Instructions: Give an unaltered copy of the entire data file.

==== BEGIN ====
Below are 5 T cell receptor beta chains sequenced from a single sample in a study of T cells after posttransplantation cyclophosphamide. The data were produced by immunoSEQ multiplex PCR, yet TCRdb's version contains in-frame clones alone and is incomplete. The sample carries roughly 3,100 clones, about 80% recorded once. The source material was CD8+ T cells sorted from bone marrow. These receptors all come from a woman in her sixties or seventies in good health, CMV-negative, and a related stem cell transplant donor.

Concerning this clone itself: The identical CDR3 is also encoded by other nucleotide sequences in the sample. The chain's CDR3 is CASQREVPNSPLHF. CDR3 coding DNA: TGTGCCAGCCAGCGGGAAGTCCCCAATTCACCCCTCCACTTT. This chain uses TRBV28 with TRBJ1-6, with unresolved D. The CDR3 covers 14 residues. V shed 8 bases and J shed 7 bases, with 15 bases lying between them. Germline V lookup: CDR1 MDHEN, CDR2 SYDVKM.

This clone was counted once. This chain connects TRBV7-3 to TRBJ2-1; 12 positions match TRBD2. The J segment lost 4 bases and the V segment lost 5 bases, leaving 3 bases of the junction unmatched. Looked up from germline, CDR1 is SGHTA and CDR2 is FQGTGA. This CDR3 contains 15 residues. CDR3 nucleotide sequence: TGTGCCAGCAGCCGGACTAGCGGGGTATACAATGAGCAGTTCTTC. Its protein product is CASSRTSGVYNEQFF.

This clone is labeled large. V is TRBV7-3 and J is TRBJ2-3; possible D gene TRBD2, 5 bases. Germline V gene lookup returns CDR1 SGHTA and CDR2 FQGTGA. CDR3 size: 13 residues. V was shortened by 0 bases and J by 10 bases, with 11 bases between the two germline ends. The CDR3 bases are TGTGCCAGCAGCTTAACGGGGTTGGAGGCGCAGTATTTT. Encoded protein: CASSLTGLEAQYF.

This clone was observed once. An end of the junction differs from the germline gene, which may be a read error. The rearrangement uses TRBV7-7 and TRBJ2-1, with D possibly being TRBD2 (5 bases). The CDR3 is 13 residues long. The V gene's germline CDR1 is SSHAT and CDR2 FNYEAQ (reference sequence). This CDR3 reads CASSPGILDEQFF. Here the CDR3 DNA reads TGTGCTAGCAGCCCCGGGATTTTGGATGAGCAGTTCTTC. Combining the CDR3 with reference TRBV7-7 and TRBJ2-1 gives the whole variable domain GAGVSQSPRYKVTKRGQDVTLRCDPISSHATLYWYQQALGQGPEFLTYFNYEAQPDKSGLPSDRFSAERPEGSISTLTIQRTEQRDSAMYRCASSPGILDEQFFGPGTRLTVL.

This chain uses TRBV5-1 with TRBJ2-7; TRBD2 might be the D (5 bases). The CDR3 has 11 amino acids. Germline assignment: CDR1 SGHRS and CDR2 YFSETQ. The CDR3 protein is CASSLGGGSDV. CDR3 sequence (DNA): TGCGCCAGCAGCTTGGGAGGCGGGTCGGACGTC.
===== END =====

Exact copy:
Below are 5 T cell receptor beta chains sequenced from a single sample in a study of T cells after posttransplantation cyclophosphamide. The data were produced by immunoSEQ multiplex PCR, yet TCRdb's version contains in-frame clones alone and is incomplete. The sample carries roughly 3,100 clones, about 80% recorded once. The source material was CD8+ T cells sorted from bone marrow. These receptors all come from a woman in her sixties or seventies in good health, CMV-negative, and a related stem cell transplant donor.

Concerning this clone itself: The identical CDR3 is also encoded by other nucleotide sequences in the sample. The chain's CDR3 is CASQREVPNSPLHF. CDR3 coding DNA: TGTGCCAGCCAGCGGGAAGTCCCCAATTCACCCCTCCACTTT. This chain uses TRBV28 with TRBJ1-6, with unresolved D. The CDR3 covers 14 residues. V shed 8 bases and J shed 7 bases, with 15 bases lying between them. Germline V lookup: CDR1 MDHEN, CDR2 SYDVKM.

This clone was counted once. This chain connects TRBV7-3 to TRBJ2-1; 12 positions match TRBD2. The J segment lost 4 bases and the V segment lost 5 bases, leaving 3 bases of the junction unmatched. Looked up from germline, CDR1 is SGHTA and CDR2 is FQGTGA. This CDR3 contains 15 residues. CDR3 nucleotide sequence: TGTGCCAGCAGCCGGACTAGCGGGGTATACAATGAGCAGTTCTTC. Its protein product is CASSRTSGVYNEQFF.

This clone is labeled large. V is TRBV7-3 and J is TRBJ2-3; possible D gene TRBD2, 5 bases. Germline V gene lookup returns CDR1 SGHTA and CDR2 FQGTGA. CDR3 size: 13 residues. V was shortened by 0 bases and J by 10 bases, with 11 bases between the two germline ends. The CDR3 bases are TGTGCCAGCAGCTTAACGGGGTTGGAGGCGCAGTATTTT. Encoded protein: CASSLTGLEAQYF.

This clone was observed once. An end of the junction differs from the germline gene, which may be a read error. The rearrangement uses TRBV7-7 and TRBJ2-1, with D possibly being TRBD2 (5 bases). The CDR3 is 13 residues long. The V gene's germline CDR1 is SSHAT and CDR2 FNYEAQ (reference sequence). This CDR3 reads CASSPGILDEQFF. Here the CDR3 DNA reads TGTGCTAGCAGCCCCGGGATTTTGGATGAGCAGTTCTTC. Combining the CDR3 with reference TRBV7-7 and TRBJ2-1 gives the whole variable domain GAGVSQSPRYKVTKRGQDVTLRCDPISSHATLYWYQQALGQGPEFLTYFNYEAQPDKSGLPSDRFSAERPEGSISTLTIQRTEQRDSAMYRCASSPGILDEQFFGPGTRLTVL.

This chain uses TRBV5-1 with TRBJ2-7; TRBD2 might be the D (5 bases). The CDR3 has 11 amino acids. Germline assignment: CDR1 SGHRS and CDR2 YFSETQ. The CDR3 protein is CASSLGGGSDV. CDR3 sequence (DNA): TGCGCCAGCAGCTTGGGAGGCGGGTCGGACGTC.